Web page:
With a worsening global economy and rising unemployment here, the Reserve Bank should cut interest rates by a further 50 basis points today.
However, "well-connected" commentators say the Reserve will sit pat for another month, so Henry's wish may not be achieved.
The global news includes some cheer.
In many places the message is that the rate of decline seems to be slowing.
More importantly, the leaders of the G20 nations have met in London and reached some sort of accord.
The G20 leaders released a "six-point plan". This includes tighter controls on an extended number of financial institutions, including hedge funds, a common global approach to dealing with toxic assets, a $US1.1 trillion ($1.53 million) package (doled out via a strengthened IMF) to supplement the $US5 trillion stimulus to the global economy by individual countries; $US200 billion of trade finance over the next two years to help reverse the steepest decline in world trade since 1945; more power to developing nations within international agencies including the IMF and OECD; and a pledge that the fiscal stimulus, including the sale of gold by the IMF due to raise $US6 billion, will help the poorest nations and create green jobs.
The idea of a global super-regulator of all significant financial institutions, including hedge funds, fills Henry with apprehension. So too does the apparent evolution of the IMF as a global central bank and the OECD as some sort of global Treasury.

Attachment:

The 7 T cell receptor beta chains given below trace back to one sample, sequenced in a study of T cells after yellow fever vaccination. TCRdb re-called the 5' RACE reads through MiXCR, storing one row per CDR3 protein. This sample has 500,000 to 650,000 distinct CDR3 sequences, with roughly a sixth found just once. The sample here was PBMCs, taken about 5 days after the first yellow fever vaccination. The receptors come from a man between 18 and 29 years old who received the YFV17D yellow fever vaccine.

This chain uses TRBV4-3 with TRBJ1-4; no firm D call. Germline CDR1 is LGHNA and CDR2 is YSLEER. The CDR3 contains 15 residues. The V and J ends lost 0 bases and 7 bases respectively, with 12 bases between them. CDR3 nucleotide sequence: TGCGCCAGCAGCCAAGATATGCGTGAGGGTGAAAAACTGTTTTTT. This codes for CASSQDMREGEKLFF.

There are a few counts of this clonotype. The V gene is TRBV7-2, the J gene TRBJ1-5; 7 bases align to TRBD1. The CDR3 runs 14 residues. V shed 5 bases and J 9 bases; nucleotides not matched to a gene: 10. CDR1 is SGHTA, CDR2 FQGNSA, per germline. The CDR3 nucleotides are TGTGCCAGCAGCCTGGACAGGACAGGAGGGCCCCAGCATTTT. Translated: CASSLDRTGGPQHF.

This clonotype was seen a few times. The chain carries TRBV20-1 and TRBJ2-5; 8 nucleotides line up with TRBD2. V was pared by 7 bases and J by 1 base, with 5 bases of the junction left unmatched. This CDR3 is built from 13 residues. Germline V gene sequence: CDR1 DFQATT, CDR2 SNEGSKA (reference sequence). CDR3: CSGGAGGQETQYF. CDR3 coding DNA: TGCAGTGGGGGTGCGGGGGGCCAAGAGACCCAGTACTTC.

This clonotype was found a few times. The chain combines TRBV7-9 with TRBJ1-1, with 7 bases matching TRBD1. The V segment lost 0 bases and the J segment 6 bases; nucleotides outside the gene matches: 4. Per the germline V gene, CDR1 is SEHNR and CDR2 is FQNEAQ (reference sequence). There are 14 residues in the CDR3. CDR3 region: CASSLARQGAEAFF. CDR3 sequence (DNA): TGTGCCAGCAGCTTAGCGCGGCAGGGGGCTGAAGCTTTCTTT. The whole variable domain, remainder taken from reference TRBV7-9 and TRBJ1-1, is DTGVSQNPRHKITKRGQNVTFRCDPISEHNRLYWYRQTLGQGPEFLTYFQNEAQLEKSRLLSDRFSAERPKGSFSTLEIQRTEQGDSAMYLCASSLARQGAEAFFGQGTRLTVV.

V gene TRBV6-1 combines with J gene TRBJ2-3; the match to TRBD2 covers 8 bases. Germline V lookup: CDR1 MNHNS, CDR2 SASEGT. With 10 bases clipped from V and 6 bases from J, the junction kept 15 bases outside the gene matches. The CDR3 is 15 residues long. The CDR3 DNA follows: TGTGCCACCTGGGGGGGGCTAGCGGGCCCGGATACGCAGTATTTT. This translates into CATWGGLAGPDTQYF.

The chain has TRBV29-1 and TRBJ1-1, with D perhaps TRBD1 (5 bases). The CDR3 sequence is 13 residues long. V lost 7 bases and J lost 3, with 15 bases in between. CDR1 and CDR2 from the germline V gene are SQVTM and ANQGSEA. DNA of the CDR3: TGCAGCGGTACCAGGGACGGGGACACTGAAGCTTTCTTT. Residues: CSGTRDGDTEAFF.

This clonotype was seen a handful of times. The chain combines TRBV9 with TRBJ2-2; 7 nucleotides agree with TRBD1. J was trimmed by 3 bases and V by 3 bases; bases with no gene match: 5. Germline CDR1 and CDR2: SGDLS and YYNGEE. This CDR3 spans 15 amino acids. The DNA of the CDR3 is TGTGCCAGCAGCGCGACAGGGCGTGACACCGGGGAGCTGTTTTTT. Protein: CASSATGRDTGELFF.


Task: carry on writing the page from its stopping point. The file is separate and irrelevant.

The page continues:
The details of how to deal with "toxic assets" were not spelled out, so one presumes there will be some version of the American plan, which itself is not certain to work well, if at all.
All the standard objections to fiscal stimulus of demand apply - negative effects on confidence, minimisation of stimulus to the extent that handouts are saved rather than spent, "crowding out" of private spending as recovery builds and indeed the strong inflationary risks due to the inability of these crypto-global agencies' to withdraw stimulus as recovery builds.
Still, the immediate effect was positive for confidence, as shown by the rise of global equities as the G20 met.
Locally, there have been several bits of news that, together, make a case for further easing.
Most importantly, the real rate of unemployment is moving sharply upward.
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